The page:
- There has long been animosity between EA and Origin. Just dig through the Ultima V binaries. Ultima V had a list of swear words that, when used in conversation, would result in the response 'With language like that how didst thou become an Avatar?!'. In this swear word list in the binaries were the usual 4 letter words as well as 'Electronic Arts'.
- Many of the people in Ultima 5 are constructed from other Origin employees or friends of Richard Garriot - one example is Christopher in West Britanny, modeled after Chris Roberts of Times of Lore and Wing Commander fame.
- The name of captain Johne's ship is Ararat. According to the Bible, that is also the name of the mountain where Noah's ark landed after the flood. Quite an appropriate name for a ship that's run ashore.
Ultima V: Warriors of Destiny has been remade by fans in 2005 using the Dungeon Siege engine. It is a highly ambitious attempt to reconstruct the original title, including an enhanced plot, and adds strategy elements and updates conversational mechanisms to resemble modern game dialog systems. It is free for download from the TeamLazarus homepage (See Links section).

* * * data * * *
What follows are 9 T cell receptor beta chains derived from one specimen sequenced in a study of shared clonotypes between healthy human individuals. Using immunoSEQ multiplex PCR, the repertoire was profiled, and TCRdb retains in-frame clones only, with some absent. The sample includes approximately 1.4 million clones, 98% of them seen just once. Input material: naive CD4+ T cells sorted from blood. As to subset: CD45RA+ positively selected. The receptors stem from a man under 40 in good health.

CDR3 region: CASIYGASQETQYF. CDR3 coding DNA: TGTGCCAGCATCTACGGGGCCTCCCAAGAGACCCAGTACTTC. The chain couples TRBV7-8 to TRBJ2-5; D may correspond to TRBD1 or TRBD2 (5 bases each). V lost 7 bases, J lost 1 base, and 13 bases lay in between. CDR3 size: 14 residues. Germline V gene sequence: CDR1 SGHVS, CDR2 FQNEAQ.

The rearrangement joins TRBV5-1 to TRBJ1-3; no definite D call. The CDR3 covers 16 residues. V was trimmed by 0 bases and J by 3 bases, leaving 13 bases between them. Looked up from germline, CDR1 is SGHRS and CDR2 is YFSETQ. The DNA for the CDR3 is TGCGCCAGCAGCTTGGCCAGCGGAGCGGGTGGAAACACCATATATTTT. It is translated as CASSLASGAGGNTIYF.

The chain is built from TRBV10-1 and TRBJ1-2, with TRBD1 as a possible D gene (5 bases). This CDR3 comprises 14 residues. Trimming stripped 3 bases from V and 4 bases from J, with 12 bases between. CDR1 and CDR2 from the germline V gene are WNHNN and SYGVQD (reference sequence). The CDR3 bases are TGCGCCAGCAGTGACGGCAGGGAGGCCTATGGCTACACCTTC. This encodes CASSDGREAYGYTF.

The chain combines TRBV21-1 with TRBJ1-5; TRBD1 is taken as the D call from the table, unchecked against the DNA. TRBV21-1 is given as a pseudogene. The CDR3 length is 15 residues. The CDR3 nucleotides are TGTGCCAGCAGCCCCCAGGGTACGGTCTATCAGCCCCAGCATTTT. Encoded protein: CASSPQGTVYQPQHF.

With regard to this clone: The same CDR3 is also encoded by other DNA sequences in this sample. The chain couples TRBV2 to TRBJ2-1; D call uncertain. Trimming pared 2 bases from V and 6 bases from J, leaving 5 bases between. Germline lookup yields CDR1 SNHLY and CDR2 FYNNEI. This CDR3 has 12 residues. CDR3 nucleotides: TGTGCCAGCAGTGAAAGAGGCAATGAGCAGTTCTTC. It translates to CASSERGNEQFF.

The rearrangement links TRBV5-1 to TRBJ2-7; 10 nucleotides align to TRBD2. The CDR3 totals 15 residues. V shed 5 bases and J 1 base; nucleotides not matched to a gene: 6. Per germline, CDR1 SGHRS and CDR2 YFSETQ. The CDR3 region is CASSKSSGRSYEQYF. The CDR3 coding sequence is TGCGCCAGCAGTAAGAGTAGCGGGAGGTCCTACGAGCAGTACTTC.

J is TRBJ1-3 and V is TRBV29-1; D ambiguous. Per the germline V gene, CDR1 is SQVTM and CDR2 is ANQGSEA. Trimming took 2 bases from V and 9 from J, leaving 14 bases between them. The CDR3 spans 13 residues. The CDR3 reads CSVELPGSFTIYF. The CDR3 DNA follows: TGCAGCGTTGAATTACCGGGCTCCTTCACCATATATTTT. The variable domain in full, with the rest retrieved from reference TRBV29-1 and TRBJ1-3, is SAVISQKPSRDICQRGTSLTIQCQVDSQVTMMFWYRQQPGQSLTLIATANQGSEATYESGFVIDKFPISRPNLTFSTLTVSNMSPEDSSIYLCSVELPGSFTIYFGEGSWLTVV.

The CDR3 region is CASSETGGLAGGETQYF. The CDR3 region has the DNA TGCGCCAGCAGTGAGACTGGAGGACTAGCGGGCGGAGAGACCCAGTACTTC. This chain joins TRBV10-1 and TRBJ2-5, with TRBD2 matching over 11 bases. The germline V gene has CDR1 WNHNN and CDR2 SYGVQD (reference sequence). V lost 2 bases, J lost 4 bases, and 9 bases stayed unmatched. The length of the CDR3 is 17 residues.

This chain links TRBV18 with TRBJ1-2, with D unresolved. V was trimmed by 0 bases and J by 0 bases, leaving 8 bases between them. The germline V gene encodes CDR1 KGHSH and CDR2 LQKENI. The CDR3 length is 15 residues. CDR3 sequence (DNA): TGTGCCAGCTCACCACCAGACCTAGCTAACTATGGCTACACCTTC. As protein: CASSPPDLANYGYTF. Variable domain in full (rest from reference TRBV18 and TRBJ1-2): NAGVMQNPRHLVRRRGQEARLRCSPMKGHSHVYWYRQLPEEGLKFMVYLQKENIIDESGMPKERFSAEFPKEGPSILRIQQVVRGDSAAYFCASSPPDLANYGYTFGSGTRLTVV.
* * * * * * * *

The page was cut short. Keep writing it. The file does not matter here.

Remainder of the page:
In the stable near Iolo's Hut, you'll find Smith (a talking horse). If you talk with him, he'll give you a "very important clue" -- however, the clue is for Ultima IV. Apparently, the Ultima IV design team forgot to include the clue so they put it in Ultima V as a joke. This tradition has since carried on throughout subsequent Ultima games.
- 1989/1 (issue #16): ACE Adventure Awards 1988 - "Game of the year" (editorial choice)
- 1989/1 (issue #16): ACE Adventure Awards 1988 - "Best RPG-influenced game of the year" (editorial choice)
- February 1991 (issue #41) - Included in the list Greatest Games of all Time, section Role-Playing Games (editorial staff choice)
- Amiga Power
- May 1991 (Issue #00) - #18 in the "All Time Top 100 Amiga Games"* Computer Gaming World
- November 1996 (15th anniversary issue) – #14 Most Memorable Game Villain (Pirt Snikwah)
- 2001 – #42 Top Game of All Time
- ST Format
- January 1990 (issue #06) - Included in the list 50 Games of the Year
Related Sites +
- MobyGames ID: 808
- Wikipedia (en)
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Contributors to this Entry
Game added by George Shannon.
PC-88 added by Trypticon. Commodore 128 added by Rola. Apple II added by KnockStump. Sharp X68000, FM Towns added by Terok Nor. PC-98 added by Unicorn Lynx. Atari ST added by Belboz. Commodore 64, Amiga added by Jeanne. Windows added by eWarrior.
Game added January 28th, 2000. Last modified August 16th, 2023.